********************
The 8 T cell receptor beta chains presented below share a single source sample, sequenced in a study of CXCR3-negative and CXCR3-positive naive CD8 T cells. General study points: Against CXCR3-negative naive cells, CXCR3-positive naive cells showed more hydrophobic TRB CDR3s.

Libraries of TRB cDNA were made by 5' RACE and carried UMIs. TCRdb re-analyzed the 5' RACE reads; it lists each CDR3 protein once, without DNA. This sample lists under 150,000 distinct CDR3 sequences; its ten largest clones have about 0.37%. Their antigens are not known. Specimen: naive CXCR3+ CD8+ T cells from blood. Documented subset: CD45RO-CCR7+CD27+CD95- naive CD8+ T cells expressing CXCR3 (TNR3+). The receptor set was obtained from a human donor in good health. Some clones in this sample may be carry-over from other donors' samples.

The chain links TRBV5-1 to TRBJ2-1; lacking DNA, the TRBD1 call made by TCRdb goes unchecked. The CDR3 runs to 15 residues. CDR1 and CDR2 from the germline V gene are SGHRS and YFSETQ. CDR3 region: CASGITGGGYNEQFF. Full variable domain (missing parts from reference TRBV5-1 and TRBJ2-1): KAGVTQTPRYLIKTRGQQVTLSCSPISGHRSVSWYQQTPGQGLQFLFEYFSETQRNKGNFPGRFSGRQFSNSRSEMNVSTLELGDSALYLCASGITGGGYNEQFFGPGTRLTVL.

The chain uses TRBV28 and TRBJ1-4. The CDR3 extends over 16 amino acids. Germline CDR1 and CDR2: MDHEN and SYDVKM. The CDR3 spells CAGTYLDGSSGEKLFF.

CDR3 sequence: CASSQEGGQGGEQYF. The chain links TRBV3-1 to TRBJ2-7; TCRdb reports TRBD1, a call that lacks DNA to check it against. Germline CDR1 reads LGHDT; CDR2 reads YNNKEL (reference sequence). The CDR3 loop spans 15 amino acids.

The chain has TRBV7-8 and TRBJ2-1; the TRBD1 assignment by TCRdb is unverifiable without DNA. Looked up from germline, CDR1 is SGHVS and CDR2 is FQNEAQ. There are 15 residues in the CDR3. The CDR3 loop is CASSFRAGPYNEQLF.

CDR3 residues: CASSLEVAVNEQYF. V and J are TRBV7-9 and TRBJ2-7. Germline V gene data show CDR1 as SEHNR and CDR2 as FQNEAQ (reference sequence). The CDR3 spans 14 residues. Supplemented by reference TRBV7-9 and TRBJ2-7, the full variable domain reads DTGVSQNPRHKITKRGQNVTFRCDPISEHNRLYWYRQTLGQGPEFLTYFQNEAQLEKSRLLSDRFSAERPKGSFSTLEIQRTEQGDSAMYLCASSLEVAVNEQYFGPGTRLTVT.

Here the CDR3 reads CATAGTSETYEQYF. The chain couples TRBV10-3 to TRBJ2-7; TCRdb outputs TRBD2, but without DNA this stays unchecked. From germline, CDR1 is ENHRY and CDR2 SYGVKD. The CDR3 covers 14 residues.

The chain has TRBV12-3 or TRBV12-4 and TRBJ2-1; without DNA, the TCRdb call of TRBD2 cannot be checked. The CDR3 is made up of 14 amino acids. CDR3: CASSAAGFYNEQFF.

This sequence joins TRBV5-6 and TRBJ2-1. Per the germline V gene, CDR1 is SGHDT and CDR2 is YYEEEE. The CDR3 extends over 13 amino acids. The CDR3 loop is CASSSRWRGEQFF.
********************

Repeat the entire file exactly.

The 8 T cell receptor beta chains presented below share a single source sample, sequenced in a study of CXCR3-negative and CXCR3-positive naive CD8 T cells. General study points: Against CXCR3-negative naive cells, CXCR3-positive naive cells showed more hydrophobic TRB CDR3s.

Libraries of TRB cDNA were made by 5' RACE and carried UMIs. TCRdb re-analyzed the 5' RACE reads; it lists each CDR3 protein once, without DNA. This sample lists under 150,000 distinct CDR3 sequences; its ten largest clones have about 0.37%. Their antigens are not known. Specimen: naive CXCR3+ CD8+ T cells from blood. Documented subset: CD45RO-CCR7+CD27+CD95- naive CD8+ T cells expressing CXCR3 (TNR3+). The receptor set was obtained from a human donor in good health. Some clones in this sample may be carry-over from other donors' samples.

The chain links TRBV5-1 to TRBJ2-1; lacking DNA, the TRBD1 call made by TCRdb goes unchecked. The CDR3 runs to 15 residues. CDR1 and CDR2 from the germline V gene are SGHRS and YFSETQ. CDR3 region: CASGITGGGYNEQFF. Full variable domain (missing parts from reference TRBV5-1 and TRBJ2-1): KAGVTQTPRYLIKTRGQQVTLSCSPISGHRSVSWYQQTPGQGLQFLFEYFSETQRNKGNFPGRFSGRQFSNSRSEMNVSTLELGDSALYLCASGITGGGYNEQFFGPGTRLTVL.

The chain uses TRBV28 and TRBJ1-4. The CDR3 extends over 16 amino acids. Germline CDR1 and CDR2: MDHEN and SYDVKM. The CDR3 spells CAGTYLDGSSGEKLFF.

CDR3 sequence: CASSQEGGQGGEQYF. The chain links TRBV3-1 to TRBJ2-7; TCRdb reports TRBD1, a call that lacks DNA to check it against. Germline CDR1 reads LGHDT; CDR2 reads YNNKEL (reference sequence). The CDR3 loop spans 15 amino acids.

The chain has TRBV7-8 and TRBJ2-1; the TRBD1 assignment by TCRdb is unverifiable without DNA. Looked up from germline, CDR1 is SGHVS and CDR2 is FQNEAQ. There are 15 residues in the CDR3. The CDR3 loop is CASSFRAGPYNEQLF.

CDR3 residues: CASSLEVAVNEQYF. V and J are TRBV7-9 and TRBJ2-7. Germline V gene data show CDR1 as SEHNR and CDR2 as FQNEAQ (reference sequence). The CDR3 spans 14 residues. Supplemented by reference TRBV7-9 and TRBJ2-7, the full variable domain reads DTGVSQNPRHKITKRGQNVTFRCDPISEHNRLYWYRQTLGQGPEFLTYFQNEAQLEKSRLLSDRFSAERPKGSFSTLEIQRTEQGDSAMYLCASSLEVAVNEQYFGPGTRLTVT.

Here the CDR3 reads CATAGTSETYEQYF. The chain couples TRBV10-3 to TRBJ2-7; TCRdb outputs TRBD2, but without DNA this stays unchecked. From germline, CDR1 is ENHRY and CDR2 SYGVKD. The CDR3 covers 14 residues.

The chain has TRBV12-3 or TRBV12-4 and TRBJ2-1; without DNA, the TCRdb call of TRBD2 cannot be checked. The CDR3 is made up of 14 amino acids. CDR3: CASSAAGFYNEQFF.

This sequence joins TRBV5-6 and TRBJ2-1. Per the germline V gene, CDR1 is SGHDT and CDR2 is YYEEEE. The CDR3 extends over 13 amino acids. The CDR3 loop is CASSSRWRGEQFF.